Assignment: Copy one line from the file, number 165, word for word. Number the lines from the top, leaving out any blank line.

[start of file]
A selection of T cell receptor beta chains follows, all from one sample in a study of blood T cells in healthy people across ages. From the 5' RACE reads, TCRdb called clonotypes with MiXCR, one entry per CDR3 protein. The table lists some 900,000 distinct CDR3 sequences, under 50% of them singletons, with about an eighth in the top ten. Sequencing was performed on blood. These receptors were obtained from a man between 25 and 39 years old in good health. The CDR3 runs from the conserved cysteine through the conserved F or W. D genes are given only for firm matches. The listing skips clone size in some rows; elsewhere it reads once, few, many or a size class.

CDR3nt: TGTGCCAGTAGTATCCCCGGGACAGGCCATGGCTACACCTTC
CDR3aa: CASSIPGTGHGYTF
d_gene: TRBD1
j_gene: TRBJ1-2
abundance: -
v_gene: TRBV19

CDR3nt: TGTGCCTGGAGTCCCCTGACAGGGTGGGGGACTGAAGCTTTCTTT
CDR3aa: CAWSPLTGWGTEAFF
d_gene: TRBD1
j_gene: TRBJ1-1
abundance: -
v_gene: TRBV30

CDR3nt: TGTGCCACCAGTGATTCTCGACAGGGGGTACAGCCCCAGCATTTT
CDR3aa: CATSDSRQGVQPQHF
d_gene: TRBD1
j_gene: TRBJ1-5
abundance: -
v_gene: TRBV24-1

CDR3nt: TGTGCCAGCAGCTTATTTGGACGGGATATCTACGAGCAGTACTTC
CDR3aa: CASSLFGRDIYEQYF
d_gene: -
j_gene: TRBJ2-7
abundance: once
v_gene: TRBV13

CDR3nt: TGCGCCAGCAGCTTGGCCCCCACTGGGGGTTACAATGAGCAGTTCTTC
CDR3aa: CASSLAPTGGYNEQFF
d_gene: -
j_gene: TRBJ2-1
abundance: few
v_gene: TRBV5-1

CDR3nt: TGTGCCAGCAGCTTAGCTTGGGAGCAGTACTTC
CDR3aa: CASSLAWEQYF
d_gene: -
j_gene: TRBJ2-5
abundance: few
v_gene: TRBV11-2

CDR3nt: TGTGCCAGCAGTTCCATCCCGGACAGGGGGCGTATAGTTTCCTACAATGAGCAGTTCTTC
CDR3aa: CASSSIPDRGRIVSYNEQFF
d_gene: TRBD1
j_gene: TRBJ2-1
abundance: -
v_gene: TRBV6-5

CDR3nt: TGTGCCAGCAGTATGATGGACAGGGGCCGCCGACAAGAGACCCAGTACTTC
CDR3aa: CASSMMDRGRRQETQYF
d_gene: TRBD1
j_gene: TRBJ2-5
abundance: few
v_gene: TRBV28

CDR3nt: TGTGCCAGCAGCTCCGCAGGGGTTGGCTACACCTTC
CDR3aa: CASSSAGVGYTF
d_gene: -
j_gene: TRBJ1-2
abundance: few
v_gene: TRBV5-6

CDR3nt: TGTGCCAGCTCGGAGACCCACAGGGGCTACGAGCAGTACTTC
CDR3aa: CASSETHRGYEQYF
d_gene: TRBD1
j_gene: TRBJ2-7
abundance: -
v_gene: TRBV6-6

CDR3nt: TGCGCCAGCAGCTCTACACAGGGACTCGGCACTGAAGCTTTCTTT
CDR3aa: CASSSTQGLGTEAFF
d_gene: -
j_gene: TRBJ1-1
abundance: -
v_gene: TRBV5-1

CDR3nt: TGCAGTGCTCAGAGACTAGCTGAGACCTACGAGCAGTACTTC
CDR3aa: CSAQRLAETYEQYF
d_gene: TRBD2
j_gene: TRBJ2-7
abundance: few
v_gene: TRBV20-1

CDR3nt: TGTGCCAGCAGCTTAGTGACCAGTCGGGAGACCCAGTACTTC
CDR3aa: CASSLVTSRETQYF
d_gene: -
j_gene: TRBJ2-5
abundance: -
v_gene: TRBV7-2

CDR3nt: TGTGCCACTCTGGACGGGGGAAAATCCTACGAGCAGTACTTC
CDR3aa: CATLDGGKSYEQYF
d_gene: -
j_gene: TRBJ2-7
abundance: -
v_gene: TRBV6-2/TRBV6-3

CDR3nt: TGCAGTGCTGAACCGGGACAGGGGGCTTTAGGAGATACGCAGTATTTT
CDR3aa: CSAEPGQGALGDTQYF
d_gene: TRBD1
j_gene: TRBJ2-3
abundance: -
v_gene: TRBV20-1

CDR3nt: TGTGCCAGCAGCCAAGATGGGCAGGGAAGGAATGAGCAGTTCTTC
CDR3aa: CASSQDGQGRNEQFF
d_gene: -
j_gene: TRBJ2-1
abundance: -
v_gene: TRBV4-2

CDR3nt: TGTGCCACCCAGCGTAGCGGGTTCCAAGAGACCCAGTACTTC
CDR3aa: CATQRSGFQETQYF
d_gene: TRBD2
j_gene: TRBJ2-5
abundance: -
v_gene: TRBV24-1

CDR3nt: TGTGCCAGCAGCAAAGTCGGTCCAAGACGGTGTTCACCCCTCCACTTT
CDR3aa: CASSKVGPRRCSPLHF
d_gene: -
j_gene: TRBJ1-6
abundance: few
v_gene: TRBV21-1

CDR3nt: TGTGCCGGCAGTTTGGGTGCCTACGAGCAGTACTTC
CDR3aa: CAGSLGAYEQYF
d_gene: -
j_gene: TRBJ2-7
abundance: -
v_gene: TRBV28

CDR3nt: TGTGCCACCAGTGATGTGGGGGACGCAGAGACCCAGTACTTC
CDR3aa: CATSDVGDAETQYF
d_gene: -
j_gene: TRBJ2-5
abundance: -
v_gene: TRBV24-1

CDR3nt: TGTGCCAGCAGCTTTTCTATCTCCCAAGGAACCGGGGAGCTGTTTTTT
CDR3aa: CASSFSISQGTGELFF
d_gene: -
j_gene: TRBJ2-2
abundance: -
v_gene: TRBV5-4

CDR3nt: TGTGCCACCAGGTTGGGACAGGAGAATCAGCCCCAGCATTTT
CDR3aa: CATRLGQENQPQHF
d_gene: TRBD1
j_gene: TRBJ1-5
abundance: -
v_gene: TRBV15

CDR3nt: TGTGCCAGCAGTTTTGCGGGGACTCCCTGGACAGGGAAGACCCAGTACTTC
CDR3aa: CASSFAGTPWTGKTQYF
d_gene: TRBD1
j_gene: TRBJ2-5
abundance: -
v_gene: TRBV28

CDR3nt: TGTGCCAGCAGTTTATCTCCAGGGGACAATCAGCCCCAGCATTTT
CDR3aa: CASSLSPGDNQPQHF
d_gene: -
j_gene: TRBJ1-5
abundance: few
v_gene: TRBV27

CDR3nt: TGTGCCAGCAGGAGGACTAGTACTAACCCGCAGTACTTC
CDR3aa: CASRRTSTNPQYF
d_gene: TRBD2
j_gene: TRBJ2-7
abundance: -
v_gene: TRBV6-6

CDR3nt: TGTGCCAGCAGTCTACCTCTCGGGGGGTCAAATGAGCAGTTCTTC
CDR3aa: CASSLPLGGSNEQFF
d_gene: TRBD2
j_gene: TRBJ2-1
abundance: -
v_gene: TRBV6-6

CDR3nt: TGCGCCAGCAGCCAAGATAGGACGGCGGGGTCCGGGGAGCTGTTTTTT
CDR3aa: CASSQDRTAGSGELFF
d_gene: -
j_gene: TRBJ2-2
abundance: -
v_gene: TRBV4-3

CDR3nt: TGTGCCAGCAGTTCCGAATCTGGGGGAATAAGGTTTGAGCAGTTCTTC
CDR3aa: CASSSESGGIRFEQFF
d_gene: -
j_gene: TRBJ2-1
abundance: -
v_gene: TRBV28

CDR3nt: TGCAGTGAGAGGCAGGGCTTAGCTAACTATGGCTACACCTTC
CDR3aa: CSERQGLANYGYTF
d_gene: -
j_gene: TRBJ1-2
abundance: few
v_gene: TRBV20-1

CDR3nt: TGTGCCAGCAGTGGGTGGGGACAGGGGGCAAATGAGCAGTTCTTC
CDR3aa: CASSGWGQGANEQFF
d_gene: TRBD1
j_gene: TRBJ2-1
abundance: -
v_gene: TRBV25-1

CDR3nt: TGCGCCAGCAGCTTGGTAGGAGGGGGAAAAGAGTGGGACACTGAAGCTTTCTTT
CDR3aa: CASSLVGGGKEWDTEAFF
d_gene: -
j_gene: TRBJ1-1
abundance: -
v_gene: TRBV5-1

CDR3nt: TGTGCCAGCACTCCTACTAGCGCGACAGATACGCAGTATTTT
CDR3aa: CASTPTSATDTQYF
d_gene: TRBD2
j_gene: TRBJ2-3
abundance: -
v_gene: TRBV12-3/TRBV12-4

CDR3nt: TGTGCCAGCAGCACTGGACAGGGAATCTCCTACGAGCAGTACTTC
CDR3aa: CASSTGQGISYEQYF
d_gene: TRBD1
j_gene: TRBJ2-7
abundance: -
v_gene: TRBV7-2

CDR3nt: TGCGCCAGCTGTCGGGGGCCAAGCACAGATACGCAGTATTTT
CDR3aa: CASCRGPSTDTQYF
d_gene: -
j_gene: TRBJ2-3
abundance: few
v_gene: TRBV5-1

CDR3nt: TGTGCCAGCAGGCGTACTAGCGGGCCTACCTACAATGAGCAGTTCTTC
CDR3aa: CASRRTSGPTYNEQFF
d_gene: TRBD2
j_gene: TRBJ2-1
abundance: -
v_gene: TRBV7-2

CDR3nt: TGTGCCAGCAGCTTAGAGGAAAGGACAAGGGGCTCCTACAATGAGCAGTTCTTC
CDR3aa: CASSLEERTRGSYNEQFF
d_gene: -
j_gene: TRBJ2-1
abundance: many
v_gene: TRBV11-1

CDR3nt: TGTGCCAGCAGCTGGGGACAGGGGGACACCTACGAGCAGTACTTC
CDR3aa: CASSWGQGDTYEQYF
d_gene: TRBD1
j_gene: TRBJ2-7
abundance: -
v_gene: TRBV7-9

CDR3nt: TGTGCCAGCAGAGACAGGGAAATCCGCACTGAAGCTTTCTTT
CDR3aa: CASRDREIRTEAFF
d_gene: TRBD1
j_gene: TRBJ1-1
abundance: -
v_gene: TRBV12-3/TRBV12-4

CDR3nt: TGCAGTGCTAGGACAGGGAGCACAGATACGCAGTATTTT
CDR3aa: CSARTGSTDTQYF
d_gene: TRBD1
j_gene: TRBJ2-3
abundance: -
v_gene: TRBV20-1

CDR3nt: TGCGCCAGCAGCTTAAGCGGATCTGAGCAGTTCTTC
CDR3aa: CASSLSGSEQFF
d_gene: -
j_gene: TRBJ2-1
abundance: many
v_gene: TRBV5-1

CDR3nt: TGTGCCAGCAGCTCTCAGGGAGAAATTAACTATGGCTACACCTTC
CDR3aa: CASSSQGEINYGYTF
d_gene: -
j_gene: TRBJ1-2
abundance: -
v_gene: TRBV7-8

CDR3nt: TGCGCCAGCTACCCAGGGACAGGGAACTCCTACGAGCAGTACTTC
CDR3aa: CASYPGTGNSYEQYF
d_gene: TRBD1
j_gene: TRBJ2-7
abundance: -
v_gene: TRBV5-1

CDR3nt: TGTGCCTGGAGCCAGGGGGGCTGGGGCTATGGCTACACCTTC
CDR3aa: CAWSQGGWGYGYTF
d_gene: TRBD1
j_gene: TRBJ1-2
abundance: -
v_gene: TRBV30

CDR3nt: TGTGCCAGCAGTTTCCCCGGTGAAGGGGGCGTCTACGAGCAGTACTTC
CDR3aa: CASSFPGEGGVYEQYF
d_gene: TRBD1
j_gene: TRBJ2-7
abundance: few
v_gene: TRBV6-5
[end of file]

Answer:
CDR3aa: CASSSESGGIRFEQFF